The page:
I seriously think they are joy to fly, stable, responsive and high sensitivity gives you a lot more control than in other planes.

 

In reality the spitfire was easy to stall, however the wing root was stalling before wingtips creating heavy buffeting which gave pilot plenty of warning to ease on the stick. Some BoB reports of 109 being able to stay on spit 6 in turn could be due to inexperienced pilots not willing to push spit to its limits, being affraid of violent stall. In game this buffeting is not that prominent but that I cover using stall warning app which plays buffeting sound.

The Spitfire in WT is quite fun if you are not ham-fisted with it. I am very happy WT did not dumb it down.

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7 hours ago, nazradu2 said:

Wanted to test the mec results from this thread myself yesterday in battle surrounding and flew EC2 Sicily. After the first short game I had a similar opinion to what you wrote about your friend. Then I digged a little in old threads about spit elevator. Did read an advice from IFF about multiplier and set pitch multiplier to 0.75. Not perfect, but a good point to start fine tuning. Made a short second game of 30 or 40 minutes and landed at 4 kills 0 deaths, two from Mk Ia and two from MkIIb and had not the feeling of beeing in trouble. For the next time I will also raise the multiplier of roll, cause I reach the end of the stick very often. After the second game I was more anoyed by the workload that mec gives me in that plane and with Oculus on I don't want to check localhost and all I did was trying to keep boost high and temp low.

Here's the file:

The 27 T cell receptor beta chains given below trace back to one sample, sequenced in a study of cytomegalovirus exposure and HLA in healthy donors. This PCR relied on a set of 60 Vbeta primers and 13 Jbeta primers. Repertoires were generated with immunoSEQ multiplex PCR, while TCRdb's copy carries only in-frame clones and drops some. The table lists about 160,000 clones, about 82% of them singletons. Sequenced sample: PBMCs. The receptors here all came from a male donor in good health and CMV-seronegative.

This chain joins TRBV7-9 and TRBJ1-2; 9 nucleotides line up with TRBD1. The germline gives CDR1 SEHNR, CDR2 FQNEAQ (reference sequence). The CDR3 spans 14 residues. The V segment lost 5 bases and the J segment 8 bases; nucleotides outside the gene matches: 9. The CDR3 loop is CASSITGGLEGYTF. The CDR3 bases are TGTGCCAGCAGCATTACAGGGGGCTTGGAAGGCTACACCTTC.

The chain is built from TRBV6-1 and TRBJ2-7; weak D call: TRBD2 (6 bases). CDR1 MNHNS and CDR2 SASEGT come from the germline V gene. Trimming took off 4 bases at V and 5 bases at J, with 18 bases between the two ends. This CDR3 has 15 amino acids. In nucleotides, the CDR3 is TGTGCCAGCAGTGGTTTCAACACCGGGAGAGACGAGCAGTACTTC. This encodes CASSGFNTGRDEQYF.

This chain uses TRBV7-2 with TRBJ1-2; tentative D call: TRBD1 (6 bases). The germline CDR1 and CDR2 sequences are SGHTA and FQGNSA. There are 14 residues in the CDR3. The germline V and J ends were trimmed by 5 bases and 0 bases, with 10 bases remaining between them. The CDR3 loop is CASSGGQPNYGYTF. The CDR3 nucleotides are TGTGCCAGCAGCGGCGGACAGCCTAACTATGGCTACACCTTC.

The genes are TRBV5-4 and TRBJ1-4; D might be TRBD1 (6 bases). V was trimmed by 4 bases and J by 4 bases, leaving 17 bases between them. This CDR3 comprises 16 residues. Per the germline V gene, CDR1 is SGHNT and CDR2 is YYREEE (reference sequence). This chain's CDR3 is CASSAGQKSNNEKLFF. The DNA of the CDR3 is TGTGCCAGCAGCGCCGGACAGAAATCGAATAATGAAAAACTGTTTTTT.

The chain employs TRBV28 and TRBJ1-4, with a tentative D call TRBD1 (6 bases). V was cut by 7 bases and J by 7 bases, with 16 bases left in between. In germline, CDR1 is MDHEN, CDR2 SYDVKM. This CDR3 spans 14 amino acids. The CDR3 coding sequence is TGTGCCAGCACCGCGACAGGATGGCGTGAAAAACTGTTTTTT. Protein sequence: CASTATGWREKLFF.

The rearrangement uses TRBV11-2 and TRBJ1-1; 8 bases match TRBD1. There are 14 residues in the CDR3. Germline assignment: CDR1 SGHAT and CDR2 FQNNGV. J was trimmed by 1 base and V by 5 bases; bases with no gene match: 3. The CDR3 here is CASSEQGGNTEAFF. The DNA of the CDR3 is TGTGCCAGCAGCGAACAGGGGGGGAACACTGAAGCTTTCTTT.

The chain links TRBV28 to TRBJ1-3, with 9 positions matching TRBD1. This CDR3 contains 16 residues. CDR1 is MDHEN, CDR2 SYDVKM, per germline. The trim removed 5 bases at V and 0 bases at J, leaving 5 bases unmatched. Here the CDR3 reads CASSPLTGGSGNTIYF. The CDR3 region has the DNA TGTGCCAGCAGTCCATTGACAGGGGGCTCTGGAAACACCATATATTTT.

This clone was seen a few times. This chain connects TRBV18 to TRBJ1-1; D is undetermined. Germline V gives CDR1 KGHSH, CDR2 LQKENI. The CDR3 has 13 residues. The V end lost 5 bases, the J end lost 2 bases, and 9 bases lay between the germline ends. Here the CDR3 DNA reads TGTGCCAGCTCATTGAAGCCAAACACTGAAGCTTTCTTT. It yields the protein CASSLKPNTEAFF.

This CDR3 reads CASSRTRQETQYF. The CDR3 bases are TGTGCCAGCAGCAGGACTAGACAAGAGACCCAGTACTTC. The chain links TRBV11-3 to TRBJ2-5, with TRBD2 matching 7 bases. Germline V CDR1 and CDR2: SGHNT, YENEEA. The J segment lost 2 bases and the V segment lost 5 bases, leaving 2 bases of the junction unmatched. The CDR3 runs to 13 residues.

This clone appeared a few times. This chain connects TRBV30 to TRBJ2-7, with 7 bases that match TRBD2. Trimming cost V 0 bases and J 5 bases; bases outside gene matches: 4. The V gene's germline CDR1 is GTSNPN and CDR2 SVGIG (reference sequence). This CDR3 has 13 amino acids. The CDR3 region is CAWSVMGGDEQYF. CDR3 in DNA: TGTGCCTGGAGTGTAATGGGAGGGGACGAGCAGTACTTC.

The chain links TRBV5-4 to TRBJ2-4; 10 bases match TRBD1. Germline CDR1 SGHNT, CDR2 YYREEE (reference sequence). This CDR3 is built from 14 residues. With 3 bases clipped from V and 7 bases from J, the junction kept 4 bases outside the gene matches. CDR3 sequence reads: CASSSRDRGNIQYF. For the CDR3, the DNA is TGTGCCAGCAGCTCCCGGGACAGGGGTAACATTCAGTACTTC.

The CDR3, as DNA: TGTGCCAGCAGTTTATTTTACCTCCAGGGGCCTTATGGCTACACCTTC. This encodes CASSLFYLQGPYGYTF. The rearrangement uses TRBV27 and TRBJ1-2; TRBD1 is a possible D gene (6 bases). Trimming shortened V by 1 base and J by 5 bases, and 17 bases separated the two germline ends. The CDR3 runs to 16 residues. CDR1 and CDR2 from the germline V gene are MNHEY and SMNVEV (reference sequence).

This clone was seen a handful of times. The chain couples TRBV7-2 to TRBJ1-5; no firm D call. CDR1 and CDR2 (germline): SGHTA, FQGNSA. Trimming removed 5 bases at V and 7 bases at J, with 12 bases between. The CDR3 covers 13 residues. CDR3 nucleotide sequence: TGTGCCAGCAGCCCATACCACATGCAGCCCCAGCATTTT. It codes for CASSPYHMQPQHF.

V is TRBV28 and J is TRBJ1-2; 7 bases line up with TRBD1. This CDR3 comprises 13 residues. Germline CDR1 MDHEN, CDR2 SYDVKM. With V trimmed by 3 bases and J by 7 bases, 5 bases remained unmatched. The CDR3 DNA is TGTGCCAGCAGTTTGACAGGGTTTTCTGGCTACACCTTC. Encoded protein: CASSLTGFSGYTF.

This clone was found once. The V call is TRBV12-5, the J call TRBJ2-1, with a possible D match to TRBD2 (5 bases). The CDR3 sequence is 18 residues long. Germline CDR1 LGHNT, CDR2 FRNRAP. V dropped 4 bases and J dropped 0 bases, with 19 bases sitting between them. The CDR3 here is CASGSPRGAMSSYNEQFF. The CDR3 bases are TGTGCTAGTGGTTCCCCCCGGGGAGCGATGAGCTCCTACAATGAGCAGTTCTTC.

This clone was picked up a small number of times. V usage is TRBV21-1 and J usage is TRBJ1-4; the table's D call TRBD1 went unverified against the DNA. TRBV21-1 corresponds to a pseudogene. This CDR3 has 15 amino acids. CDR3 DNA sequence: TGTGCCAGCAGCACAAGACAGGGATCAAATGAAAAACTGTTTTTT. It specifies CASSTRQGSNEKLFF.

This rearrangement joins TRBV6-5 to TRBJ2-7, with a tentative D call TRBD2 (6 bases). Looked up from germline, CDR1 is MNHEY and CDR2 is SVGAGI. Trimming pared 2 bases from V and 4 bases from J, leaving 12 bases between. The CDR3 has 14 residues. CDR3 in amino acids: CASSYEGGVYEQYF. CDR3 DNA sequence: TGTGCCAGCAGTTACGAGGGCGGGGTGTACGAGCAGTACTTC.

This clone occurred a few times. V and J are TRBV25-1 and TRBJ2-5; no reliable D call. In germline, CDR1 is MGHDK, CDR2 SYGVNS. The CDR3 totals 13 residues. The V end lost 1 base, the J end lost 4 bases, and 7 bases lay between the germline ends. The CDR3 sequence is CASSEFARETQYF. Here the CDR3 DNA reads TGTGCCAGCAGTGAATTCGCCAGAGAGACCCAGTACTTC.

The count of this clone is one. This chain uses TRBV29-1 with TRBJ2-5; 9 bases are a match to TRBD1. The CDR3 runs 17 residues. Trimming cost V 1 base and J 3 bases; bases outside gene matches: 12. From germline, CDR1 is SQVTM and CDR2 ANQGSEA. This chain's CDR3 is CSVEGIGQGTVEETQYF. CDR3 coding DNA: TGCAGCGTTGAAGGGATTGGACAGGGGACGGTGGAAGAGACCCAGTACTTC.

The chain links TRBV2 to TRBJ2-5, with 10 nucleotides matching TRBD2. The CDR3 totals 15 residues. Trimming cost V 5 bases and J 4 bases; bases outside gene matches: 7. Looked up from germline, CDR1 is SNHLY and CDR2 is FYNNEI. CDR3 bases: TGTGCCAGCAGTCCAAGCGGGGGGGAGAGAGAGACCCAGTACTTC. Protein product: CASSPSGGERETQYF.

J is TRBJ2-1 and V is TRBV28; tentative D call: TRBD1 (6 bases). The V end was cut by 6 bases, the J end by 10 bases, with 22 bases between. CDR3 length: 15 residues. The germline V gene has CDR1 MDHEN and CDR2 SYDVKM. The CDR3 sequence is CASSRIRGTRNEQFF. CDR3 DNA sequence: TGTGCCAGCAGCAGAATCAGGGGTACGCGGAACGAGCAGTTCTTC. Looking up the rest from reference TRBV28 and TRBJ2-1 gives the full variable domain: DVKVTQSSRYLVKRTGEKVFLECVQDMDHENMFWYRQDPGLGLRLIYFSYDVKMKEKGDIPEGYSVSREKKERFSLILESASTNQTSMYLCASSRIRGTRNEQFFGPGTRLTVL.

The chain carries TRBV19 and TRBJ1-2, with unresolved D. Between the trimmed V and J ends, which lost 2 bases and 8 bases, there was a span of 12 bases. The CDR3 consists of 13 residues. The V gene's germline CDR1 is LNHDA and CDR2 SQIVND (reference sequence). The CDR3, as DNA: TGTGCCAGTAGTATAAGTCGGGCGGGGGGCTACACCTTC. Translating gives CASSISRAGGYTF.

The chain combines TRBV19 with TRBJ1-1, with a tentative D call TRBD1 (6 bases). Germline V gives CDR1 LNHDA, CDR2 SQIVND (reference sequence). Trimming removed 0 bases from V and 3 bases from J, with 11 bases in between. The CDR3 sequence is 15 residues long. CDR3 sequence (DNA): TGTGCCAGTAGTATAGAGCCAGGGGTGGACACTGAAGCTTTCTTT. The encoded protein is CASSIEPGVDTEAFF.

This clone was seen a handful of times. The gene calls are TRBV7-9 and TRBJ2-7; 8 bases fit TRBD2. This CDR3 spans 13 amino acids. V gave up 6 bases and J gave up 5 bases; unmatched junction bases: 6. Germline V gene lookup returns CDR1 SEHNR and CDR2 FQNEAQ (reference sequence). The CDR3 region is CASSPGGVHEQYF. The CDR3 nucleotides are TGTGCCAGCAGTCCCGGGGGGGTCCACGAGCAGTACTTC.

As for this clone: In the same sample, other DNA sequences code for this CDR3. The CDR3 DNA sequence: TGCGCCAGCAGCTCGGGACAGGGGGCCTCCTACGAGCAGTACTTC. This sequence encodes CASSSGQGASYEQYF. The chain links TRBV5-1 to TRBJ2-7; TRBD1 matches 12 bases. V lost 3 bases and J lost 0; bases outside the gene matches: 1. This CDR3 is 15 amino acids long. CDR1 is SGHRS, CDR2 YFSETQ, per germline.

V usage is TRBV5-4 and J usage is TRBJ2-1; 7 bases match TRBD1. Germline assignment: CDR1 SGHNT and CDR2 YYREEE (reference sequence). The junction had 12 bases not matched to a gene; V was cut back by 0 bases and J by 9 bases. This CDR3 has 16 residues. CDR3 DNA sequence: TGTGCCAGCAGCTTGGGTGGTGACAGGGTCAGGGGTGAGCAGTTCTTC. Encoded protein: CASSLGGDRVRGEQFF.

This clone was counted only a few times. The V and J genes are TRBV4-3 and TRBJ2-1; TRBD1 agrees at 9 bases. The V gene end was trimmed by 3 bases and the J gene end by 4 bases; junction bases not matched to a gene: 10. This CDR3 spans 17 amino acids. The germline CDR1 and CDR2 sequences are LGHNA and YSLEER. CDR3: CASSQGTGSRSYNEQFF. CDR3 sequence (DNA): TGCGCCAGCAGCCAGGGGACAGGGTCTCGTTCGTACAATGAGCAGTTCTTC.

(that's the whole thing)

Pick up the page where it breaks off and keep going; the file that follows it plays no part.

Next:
If I were going to fly the Spit a lot, I would play around with the multipliers, but I'm not so I won't. The recommendations here for mec to just keep throttle open and manipulate pitch work great for addressing the overheat issues with minimum workload, so when I do take it I just use it in the vertical and that makes it fun enough to take it for the occasional spin. It does require far more of my stick time for me to get as comfortable with it as I am with a Hurricane. Not sure why it seems to behave differently than other sims in terms of spin characteristics or why Sputnik's find of different HP outputs for the same engine in two different aircraft exist, but it appears from your response and others in this thread that stick time is sufficient as a remedy.

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19 hours ago, Sputnik_77 said:

This testing made me fly spits a lot recently and I fell in love with them.

The more I read about spits and the more I fly them, the more I think they are the best modelled FMs in game. I fly them at 100% sensitivity and the control and response you get from that airplane is simply amazing. 

hopefully over time more and more people will realise that as well.

aside from engine modelling and slightly too strong tendency to yaw while pitching spit is very good plane.